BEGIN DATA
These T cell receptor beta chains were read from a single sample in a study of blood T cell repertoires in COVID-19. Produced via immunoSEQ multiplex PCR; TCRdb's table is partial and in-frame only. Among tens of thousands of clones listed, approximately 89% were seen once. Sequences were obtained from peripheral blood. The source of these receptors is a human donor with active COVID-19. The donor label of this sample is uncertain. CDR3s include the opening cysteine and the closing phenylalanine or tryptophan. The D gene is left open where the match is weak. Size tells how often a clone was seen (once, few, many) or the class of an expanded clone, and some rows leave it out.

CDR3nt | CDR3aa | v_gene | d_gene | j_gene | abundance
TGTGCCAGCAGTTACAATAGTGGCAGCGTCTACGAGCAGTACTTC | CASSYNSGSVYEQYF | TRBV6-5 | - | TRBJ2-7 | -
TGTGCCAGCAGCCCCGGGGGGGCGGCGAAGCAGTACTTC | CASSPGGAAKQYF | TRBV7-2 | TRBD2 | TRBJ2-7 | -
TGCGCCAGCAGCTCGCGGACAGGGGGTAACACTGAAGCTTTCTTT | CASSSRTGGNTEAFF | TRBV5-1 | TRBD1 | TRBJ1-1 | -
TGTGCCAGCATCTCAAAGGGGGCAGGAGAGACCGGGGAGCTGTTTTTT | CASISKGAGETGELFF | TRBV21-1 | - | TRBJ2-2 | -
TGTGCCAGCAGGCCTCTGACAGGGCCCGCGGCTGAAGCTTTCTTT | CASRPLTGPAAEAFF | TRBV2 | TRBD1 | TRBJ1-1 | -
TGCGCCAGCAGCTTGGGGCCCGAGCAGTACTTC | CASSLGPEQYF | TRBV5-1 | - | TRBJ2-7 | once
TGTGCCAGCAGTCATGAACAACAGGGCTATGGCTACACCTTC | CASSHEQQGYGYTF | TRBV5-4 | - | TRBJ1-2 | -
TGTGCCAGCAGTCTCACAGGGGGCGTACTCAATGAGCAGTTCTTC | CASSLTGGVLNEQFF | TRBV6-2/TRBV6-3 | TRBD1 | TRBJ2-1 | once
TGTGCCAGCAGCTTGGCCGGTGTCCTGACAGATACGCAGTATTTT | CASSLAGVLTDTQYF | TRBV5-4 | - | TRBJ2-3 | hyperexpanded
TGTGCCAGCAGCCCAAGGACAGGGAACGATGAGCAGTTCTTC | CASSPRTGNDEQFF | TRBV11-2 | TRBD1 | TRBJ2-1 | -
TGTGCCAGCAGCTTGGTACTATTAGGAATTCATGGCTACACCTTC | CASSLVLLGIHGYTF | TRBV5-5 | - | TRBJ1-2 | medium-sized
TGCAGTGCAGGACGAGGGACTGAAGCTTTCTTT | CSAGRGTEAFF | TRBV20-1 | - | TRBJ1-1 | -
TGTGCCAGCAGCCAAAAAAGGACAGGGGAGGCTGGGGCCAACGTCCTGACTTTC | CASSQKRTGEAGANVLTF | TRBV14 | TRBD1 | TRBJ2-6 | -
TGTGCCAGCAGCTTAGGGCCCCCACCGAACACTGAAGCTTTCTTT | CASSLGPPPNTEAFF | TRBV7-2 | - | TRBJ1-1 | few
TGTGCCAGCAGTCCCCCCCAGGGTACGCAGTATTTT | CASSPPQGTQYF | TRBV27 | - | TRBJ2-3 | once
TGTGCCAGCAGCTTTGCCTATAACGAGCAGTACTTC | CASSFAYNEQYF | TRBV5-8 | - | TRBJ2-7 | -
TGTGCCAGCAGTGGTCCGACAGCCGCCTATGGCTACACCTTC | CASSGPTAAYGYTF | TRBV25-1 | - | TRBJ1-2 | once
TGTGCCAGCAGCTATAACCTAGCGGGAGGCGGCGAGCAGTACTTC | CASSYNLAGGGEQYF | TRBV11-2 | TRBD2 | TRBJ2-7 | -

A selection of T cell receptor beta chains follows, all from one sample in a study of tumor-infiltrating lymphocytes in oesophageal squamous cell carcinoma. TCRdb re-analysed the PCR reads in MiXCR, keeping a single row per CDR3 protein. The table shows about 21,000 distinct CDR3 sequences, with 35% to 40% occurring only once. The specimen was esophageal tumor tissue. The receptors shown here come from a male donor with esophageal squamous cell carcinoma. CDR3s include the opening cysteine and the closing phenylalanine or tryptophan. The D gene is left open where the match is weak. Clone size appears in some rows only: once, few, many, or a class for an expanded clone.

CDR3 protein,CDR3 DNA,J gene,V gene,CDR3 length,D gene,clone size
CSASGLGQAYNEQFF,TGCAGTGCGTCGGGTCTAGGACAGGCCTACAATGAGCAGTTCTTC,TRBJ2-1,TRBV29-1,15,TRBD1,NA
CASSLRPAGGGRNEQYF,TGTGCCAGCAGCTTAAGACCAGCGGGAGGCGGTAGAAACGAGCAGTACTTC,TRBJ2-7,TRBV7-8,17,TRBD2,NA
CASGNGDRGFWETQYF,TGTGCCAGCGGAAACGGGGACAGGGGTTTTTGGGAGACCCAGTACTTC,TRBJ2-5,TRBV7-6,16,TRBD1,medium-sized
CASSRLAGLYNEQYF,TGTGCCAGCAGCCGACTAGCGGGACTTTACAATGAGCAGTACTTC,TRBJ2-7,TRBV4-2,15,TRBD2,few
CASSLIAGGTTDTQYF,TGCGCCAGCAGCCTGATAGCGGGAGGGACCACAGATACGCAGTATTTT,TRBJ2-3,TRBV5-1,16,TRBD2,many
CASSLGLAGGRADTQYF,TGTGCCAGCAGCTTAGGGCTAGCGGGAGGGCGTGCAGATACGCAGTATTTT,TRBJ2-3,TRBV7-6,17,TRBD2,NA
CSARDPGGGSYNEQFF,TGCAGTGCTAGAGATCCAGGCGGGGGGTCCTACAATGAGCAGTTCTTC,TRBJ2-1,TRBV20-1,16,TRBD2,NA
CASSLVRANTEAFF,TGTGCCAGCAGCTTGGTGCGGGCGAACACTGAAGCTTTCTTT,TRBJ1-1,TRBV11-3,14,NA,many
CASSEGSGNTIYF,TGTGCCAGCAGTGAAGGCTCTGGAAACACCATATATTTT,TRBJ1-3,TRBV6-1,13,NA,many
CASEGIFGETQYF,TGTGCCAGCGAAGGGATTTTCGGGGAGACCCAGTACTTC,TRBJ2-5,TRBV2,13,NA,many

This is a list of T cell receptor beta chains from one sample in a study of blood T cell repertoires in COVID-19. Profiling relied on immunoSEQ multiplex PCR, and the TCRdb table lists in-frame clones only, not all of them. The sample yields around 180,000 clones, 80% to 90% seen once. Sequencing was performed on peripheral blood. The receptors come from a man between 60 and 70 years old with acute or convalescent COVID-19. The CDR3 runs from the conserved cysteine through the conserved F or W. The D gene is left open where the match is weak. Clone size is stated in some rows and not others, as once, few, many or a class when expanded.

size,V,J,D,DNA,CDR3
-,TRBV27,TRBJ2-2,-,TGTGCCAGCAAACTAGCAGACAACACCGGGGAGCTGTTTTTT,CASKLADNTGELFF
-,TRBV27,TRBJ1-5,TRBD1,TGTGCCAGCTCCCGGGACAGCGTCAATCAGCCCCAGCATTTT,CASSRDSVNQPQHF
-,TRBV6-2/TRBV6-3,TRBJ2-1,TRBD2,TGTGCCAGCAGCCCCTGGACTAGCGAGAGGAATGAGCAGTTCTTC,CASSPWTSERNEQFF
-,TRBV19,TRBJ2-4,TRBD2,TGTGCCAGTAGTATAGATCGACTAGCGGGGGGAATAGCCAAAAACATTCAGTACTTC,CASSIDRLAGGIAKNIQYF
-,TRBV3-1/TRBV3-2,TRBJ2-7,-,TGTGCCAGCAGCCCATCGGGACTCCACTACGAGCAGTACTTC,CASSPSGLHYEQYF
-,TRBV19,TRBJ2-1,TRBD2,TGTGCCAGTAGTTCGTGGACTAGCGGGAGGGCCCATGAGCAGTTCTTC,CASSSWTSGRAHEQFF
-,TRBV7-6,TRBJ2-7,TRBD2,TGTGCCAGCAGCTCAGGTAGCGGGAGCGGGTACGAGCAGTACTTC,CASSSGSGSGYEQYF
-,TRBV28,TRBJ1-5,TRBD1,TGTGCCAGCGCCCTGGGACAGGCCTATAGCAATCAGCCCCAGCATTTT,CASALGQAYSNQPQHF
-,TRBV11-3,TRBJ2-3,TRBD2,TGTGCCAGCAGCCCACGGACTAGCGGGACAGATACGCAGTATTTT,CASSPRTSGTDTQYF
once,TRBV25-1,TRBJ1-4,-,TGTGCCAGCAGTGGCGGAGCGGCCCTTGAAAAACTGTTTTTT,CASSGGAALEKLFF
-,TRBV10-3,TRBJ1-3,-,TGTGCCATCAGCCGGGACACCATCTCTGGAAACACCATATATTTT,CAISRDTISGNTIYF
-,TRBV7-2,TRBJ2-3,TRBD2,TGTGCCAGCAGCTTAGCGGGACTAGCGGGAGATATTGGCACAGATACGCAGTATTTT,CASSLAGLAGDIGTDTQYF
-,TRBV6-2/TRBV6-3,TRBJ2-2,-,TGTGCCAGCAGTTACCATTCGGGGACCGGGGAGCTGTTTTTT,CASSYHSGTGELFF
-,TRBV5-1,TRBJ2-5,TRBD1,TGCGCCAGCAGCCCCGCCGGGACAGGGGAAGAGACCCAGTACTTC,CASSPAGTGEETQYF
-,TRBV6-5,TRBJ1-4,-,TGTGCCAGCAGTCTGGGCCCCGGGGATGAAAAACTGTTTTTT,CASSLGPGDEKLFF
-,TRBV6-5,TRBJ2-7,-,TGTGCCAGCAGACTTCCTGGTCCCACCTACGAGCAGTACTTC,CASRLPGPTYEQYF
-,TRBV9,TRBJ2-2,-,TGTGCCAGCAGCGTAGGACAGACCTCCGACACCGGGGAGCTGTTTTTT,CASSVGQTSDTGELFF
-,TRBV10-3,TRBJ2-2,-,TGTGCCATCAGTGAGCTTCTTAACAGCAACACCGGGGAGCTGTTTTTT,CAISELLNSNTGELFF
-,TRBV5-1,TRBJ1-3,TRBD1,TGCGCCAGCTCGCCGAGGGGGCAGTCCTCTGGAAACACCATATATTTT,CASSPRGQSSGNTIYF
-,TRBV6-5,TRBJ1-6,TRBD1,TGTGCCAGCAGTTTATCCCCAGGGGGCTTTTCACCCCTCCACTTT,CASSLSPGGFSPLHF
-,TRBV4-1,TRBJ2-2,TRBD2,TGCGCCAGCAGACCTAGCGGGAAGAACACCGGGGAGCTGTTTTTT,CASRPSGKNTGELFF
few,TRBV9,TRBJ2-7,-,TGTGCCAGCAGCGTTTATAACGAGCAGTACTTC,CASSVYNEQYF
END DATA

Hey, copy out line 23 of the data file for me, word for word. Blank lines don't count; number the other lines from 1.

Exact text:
CSASGLGQAYNEQFF,TGCAGTGCGTCGGGTCTAGGACAGGCCTACAATGAGCAGTTCTTC,TRBJ2-1,TRBV29-1,15,TRBD1,NA